One year after the entry into force of the 80 km/h speed limit on rural, single-carriageway roads in France, Christophe Castaner, the Minister of the Interior, announced the measure had resulted in 206 lives saved and “many less injured”.
The figures came from new data compiled by the OISR, the national road safety observatory, in a provisional report on the effects of the transition to 80 km/h, published on 9 July.
According to the report, in the second half of 2018, 125 deaths were prevented on the affected roads, compared to the average of the five previous years (2013 to 2017). In the first half of 2019, the death figure was 882 deaths, compared to an average of 963 over the five years 2013 to 2017 i.e. 81 fewer.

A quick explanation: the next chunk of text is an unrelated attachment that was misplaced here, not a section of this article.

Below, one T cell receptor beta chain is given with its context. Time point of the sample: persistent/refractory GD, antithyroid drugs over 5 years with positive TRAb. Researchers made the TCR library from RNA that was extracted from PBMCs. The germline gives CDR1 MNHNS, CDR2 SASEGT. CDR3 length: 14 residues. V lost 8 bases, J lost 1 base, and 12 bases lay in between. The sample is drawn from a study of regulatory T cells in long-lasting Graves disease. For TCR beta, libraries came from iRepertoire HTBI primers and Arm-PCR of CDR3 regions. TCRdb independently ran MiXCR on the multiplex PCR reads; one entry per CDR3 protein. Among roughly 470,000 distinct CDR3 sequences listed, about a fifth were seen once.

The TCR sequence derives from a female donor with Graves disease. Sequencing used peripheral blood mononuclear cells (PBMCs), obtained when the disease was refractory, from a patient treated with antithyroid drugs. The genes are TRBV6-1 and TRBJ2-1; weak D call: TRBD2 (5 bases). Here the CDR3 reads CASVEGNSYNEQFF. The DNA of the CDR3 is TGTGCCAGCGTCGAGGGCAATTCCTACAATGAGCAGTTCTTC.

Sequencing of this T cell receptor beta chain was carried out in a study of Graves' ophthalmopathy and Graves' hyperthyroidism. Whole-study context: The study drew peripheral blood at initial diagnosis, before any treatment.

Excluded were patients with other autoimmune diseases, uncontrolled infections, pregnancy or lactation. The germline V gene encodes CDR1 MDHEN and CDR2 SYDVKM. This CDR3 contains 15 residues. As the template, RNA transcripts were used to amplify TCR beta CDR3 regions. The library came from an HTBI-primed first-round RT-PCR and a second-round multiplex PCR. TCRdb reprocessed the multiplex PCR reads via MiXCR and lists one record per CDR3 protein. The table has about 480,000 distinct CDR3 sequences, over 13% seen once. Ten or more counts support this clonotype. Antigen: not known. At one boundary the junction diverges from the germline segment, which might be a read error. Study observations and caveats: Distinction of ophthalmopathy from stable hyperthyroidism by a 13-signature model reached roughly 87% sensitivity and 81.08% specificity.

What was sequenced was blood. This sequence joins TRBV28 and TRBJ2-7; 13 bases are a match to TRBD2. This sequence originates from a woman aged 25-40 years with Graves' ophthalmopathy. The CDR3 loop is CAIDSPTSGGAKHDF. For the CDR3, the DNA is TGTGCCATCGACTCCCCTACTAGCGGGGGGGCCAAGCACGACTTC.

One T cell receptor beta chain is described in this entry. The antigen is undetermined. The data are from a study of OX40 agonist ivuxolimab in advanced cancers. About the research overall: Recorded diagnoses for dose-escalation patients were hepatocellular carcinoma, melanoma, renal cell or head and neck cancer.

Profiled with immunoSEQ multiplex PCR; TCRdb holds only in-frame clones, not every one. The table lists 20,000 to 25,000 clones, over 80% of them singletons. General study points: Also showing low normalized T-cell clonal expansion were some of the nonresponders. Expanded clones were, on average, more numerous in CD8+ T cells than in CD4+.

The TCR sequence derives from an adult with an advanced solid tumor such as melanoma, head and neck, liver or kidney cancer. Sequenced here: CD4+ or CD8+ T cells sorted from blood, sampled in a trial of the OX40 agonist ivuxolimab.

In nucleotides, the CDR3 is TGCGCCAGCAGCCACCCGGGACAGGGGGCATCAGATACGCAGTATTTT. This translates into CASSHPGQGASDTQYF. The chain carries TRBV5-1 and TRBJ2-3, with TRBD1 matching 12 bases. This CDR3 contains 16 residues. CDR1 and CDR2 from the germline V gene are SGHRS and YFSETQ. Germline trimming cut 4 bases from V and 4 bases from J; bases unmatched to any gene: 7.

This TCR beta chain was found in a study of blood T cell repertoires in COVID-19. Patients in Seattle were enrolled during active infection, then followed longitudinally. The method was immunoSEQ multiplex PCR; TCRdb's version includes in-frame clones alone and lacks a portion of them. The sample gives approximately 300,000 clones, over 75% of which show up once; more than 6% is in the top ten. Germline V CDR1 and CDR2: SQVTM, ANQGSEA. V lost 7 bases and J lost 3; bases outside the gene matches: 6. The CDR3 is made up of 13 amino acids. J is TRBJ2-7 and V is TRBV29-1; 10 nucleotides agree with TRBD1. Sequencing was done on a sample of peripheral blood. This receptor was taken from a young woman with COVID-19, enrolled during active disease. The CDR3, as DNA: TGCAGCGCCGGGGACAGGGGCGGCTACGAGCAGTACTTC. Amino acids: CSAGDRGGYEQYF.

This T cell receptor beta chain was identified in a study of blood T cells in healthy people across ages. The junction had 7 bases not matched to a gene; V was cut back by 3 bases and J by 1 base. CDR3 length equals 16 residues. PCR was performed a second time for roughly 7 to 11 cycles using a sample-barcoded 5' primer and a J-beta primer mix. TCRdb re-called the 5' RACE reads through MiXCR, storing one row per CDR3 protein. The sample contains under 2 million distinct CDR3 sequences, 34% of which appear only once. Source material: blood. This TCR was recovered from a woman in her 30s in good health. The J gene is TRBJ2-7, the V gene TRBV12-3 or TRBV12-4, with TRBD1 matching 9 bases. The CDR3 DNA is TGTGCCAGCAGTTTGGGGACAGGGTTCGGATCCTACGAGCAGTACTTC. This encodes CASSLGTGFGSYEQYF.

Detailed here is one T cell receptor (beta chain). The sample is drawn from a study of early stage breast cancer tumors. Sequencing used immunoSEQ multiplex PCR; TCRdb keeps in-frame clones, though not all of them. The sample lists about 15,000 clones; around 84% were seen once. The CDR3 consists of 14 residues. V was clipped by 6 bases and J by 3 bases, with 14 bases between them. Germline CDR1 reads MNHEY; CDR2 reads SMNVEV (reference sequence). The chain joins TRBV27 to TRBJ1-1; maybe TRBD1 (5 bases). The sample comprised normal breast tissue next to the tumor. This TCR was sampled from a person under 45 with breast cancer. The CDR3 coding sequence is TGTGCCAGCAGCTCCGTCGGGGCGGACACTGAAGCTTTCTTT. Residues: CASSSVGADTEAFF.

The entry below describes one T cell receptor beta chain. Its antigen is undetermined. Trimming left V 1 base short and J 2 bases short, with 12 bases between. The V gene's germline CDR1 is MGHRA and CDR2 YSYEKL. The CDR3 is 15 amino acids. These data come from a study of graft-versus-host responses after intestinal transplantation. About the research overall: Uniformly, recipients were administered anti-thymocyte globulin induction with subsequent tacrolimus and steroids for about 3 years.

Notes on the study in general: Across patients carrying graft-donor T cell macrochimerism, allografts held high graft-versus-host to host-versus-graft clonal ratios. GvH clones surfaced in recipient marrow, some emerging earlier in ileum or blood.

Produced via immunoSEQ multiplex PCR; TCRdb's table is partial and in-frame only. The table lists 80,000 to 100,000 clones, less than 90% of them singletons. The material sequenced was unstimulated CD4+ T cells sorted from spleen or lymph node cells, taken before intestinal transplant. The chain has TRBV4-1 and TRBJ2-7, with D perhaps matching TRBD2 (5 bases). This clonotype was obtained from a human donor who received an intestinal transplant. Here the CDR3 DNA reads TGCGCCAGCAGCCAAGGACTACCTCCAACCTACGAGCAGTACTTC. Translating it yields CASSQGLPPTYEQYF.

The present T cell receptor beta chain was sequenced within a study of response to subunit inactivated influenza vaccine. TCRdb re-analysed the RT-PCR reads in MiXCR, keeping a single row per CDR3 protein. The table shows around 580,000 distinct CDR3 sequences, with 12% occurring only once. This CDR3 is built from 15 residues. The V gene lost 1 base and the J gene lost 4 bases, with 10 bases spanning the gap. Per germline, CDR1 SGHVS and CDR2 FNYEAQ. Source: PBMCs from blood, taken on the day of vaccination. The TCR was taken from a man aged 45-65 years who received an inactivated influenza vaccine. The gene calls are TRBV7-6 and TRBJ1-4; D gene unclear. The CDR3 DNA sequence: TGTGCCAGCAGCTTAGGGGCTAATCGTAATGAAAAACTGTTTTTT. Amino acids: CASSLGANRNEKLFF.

Rural single-carriageway roads were chosen for the new French measure because that is where the majority of road deaths in France take place. In April 2018, Cerema (the Centre for Studies and Expertise on Risks, the Environment, Mobility and Development) published a study on the accidentology of single-carriageway rural roads finding that they were where 55% of fatal collisions took place.